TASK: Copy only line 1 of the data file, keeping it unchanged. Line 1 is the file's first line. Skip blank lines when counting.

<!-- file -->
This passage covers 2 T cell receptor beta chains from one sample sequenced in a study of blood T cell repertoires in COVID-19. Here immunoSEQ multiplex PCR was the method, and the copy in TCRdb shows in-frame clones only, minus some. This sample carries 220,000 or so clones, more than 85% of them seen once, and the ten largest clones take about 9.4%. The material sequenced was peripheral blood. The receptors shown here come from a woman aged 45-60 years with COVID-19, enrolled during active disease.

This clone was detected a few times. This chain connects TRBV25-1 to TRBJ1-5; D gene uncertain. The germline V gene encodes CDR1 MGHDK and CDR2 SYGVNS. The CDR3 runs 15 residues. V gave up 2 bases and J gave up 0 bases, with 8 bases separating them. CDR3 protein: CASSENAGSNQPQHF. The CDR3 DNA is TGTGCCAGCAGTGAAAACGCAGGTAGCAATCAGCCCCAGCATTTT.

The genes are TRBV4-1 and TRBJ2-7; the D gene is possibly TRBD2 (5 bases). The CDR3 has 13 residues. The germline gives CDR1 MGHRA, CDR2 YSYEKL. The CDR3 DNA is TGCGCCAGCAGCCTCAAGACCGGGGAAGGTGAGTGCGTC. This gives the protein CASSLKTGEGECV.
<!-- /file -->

This passage covers 2 T cell receptor beta chains from one sample sequenced in a study of blood T cell repertoires in COVID-19. Here immunoSEQ multiplex PCR was the method, and the copy in TCRdb shows in-frame clones only, minus some. This sample carries 220,000 or so clones, more than 85% of them seen once, and the ten largest clones take about 9.4%. The material sequenced was peripheral blood. The receptors shown here come from a woman aged 45-60 years with COVID-19, enrolled during active disease.